Occasionally there comes a time to reflect on past knowledge of a subject and then to test it further as new evidence comes to light, some months or years later. I’m not having a Google “Right to be forgotten” moment, but it could be suggested that most people will on occasion, make a judgement quite naturally or unnaturally with or without intent and then upon reflection, realise they were misguided on a certain topic. This would of course simply be human nature and I guess we all need to accept this fact as new thoughts and ideas come to the fore. We are often told to assess the past, in order guide our future prospects. At risk of rambling, where exactly am I going with all this?
Well, could it be that these same thought processes, applied to our relationships, career prospects, friendships etc. might actually also apply in a debate about nature conservation? If I also put it to you, that our country’s wildlife future is in your hands, could you as an individual truly make a difference?
Let me now remind you of two naturestimeline postings from a year ago (click on the links to access original content) which once again poses the age old question of how best to conserve this nation’s wildlife.
So with yet still unanswered questions and *in light of many of the latest incentives coming out of the scientific community approach to nature conservation, are we now making the right kind of progress for our non-human inhabitants of this good earth at last?
naturestimeline Media/News/Publishing “A conservation professional sharing his personal perspective on breaking news stories from the world of nature alongside his own accounts from the field.”
It is an undeniable fact that as a nation, or even across the globe, we are largely failing to look after the Natural World. With this in mind, here is a chance to engage in conversation about conservation. What do you believe to be the biggest reasons for the demise of many wildlife species*.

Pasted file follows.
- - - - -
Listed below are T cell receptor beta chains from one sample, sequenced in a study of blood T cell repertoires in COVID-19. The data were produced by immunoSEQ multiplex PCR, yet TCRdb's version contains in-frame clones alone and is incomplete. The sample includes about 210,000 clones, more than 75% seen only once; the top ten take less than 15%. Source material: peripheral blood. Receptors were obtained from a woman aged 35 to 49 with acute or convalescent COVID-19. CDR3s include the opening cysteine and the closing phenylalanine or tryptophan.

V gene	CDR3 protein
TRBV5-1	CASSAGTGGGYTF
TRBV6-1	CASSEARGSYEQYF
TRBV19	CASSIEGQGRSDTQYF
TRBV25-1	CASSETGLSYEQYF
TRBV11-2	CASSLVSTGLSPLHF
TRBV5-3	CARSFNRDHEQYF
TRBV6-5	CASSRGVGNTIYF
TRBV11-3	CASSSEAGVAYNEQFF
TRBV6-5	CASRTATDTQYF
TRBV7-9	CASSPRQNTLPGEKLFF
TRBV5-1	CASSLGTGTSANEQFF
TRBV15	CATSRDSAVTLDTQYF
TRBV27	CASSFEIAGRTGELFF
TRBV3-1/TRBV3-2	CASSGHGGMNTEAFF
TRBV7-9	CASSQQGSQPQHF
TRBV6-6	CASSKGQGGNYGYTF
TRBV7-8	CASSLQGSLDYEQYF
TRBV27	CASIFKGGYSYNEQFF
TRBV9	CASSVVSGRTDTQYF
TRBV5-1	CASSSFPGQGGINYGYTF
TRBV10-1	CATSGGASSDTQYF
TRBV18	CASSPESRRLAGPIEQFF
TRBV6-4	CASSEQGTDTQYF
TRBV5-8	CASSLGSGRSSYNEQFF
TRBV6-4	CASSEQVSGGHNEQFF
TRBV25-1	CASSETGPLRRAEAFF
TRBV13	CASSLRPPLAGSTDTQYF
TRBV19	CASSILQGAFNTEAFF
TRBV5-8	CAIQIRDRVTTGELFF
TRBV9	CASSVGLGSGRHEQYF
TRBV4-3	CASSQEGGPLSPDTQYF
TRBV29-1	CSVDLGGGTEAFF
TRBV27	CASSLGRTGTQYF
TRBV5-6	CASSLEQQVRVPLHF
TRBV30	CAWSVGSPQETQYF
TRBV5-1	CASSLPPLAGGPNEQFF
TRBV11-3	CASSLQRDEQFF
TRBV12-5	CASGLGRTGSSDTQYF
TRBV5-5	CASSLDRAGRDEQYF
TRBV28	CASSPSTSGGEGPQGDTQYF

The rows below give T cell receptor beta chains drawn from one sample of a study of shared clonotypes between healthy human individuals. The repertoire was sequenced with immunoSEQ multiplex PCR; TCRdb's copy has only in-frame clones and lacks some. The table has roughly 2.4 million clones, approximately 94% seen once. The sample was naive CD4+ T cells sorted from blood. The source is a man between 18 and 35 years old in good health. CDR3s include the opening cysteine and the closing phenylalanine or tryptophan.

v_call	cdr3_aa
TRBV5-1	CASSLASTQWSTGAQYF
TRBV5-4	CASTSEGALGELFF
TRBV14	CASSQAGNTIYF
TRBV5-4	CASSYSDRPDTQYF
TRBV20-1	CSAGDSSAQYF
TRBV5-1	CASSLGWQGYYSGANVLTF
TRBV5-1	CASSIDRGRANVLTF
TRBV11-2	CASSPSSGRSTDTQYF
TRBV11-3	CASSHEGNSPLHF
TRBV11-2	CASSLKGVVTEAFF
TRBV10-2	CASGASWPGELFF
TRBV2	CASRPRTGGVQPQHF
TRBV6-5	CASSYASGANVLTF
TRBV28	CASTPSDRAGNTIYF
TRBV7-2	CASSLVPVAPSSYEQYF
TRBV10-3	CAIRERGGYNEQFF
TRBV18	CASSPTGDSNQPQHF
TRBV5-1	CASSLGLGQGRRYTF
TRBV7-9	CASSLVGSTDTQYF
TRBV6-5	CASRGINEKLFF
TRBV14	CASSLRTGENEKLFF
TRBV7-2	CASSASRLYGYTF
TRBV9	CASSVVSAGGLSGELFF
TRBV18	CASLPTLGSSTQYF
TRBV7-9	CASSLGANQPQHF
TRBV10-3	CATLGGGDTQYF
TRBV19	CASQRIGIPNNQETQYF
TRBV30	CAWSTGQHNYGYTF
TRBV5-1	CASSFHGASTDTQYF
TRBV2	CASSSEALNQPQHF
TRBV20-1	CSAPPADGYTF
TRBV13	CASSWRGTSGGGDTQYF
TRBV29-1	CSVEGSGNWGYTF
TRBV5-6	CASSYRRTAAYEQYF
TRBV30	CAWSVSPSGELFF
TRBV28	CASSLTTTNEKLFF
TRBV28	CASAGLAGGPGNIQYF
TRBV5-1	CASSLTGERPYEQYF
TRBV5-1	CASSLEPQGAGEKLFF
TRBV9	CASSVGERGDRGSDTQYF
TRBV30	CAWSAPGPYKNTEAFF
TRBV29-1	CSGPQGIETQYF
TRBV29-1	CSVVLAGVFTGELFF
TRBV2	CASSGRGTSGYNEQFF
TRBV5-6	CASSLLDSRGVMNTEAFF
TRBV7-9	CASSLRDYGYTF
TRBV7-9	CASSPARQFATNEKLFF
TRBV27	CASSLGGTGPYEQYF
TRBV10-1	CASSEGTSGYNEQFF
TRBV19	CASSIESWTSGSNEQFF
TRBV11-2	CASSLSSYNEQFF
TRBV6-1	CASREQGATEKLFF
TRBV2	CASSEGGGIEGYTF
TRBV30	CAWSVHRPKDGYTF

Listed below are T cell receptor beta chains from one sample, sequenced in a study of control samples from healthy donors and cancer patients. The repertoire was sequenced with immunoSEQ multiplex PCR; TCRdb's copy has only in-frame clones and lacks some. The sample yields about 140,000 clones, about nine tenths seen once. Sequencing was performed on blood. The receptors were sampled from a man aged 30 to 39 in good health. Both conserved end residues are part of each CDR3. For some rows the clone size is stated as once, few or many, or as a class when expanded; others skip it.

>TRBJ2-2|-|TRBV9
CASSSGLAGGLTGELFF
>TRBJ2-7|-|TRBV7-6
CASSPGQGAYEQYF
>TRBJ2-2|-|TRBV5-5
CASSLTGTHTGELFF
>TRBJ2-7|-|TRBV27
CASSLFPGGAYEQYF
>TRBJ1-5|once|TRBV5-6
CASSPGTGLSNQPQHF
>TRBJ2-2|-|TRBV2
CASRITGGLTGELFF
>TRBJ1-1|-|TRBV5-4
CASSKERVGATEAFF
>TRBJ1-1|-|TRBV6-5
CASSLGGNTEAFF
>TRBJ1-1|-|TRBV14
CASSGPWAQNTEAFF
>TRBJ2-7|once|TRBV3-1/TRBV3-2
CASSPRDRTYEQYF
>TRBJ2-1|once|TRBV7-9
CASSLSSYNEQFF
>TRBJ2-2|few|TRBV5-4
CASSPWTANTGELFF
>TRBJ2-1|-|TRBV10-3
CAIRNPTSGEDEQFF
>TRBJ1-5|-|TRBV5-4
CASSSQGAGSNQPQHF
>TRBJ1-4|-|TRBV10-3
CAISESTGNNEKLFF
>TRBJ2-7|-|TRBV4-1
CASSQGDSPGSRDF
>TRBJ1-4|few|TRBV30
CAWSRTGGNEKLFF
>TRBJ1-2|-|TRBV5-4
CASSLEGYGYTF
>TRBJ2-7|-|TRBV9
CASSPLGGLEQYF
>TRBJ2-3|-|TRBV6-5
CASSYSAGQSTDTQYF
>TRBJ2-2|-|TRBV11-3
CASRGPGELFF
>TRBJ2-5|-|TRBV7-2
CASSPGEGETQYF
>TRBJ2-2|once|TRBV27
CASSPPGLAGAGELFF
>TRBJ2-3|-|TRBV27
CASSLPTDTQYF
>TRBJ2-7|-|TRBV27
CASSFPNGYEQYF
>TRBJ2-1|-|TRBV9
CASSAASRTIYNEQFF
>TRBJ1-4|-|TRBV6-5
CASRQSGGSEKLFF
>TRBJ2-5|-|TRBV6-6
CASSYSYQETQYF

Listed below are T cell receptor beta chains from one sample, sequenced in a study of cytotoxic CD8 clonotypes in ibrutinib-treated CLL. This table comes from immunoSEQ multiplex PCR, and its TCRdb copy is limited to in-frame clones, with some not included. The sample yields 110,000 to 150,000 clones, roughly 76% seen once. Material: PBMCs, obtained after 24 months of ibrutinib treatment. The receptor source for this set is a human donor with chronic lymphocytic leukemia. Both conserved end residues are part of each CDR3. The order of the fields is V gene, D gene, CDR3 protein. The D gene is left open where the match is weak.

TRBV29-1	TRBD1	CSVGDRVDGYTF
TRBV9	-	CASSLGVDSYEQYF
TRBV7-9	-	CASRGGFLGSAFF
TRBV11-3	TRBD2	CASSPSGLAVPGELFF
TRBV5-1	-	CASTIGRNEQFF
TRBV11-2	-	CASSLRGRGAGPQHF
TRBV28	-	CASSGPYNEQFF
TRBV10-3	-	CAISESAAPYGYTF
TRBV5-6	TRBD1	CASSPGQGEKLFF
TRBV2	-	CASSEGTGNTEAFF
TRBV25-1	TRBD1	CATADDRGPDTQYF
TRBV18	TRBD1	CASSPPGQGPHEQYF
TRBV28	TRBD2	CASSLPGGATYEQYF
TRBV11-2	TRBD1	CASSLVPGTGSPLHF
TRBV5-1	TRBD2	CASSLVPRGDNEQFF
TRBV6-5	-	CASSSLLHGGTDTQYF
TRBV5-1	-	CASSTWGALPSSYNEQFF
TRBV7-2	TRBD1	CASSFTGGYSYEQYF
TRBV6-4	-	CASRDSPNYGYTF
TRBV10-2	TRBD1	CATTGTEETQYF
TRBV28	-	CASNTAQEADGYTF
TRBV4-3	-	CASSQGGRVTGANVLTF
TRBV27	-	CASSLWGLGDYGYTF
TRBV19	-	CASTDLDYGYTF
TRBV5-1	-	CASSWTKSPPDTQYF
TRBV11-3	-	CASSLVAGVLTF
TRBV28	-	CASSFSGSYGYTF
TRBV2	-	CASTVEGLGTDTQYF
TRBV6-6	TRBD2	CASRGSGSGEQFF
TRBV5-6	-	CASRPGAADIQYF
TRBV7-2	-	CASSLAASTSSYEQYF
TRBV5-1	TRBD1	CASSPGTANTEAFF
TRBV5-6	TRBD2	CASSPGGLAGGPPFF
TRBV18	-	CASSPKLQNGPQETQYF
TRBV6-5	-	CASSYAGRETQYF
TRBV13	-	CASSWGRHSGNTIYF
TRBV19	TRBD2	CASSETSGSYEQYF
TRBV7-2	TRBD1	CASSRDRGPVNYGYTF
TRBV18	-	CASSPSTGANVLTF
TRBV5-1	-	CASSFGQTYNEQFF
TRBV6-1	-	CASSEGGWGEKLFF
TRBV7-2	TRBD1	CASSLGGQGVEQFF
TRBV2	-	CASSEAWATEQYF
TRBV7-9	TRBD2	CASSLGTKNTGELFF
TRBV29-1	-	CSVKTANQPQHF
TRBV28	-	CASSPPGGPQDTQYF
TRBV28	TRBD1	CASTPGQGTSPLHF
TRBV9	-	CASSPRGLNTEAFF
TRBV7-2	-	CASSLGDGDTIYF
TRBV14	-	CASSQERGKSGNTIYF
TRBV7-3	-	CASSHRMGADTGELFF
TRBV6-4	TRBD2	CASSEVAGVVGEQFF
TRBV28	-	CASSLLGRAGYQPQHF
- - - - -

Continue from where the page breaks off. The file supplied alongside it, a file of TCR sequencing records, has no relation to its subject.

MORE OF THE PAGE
To kick things off, please would you be so kind to participate in a poll, as laid out below. Please vote for the options which you consider are the most relevant. You are allowed to supply multiple answers, should you wish. In turn, I will let you know my thoughts and will search for appropriate topics to comment on in the future of this blog.
Followers of this blog are aware my passion for Natural History “knows no bounds”, many other blogs, several of which are listed on My Favourite Blogssection, also share this overwhelming desire. However, since the inception of both naturestimeline and UKbirdingtimeline, my professional career has also evolved, as has my quest for knowledge on the State of Nature. See what I did there? Anyway, below I outline some of the changes you will notice as I intend to develop these pages.
Naturestimeline and UKbirdingtimeline will broadly stick to its original principles. However, I aim to make the place more engaging, scientific, informative and above all else, entertaining. As anyone who follows my Facebook page will know, I like to be kept “in the loop”, the place acts like a kind of newsfeed. So much so, that when it comes to the Natural World, I care, because you care!
Let’s bring impassioned debate on conservation and environmental issues to the table. Please interact and share your thoughts on how you would like to see the blog develop, it’s mine as much as it’s yours, the readers. What do you care about? Do you work in conservation? What kind of future do you think the UK’s and the wider world’s wildlife faces?
*I have no shortage of ideas myself, more about these in time. There is no hiding place, so Bee kind and we can bee in this together.
Here are my latest offerings from my Phenological sightings.
I first witnessed a Pendunculate Oak (Quercus robur) in budburst on the 3rd April. This matches quite closely to last year’s date of 7th April but is well ahead of 2010’s date of 24th April. The average date on which this bud bursting happens is 14th April, based on a sample of 11 records. Another similar observation being European Larch (Larix decidua) seen leafing. Being the 6th April, it matches 2011’s date and is four days behind 2010. The average date for European Larch leafing comes out at 1st April. As to the reliability of the aforementioned sighting, it is often difficult to separate leafing from budburst, when it comes to European Larch. *However, my keen eye also allowed me to witness Ash (Fraxinus excelsior) in budburst on the 8th April.* This particular event was very early when compared with other years. 2011 being the 24th April and in 2010 it was later still at 6th May. If compared to the average, Ash budburst normally takes place around the 23rd April, albeit based on only seven personal records. A final tree related offering, arrived in the form of European Sycamore (Acer pseudoplatanus) budburst, which I observed for the first time on 9th April. This event ties in nicely against the average observation date, also of 9th April. Now on to some insect related phenomenon.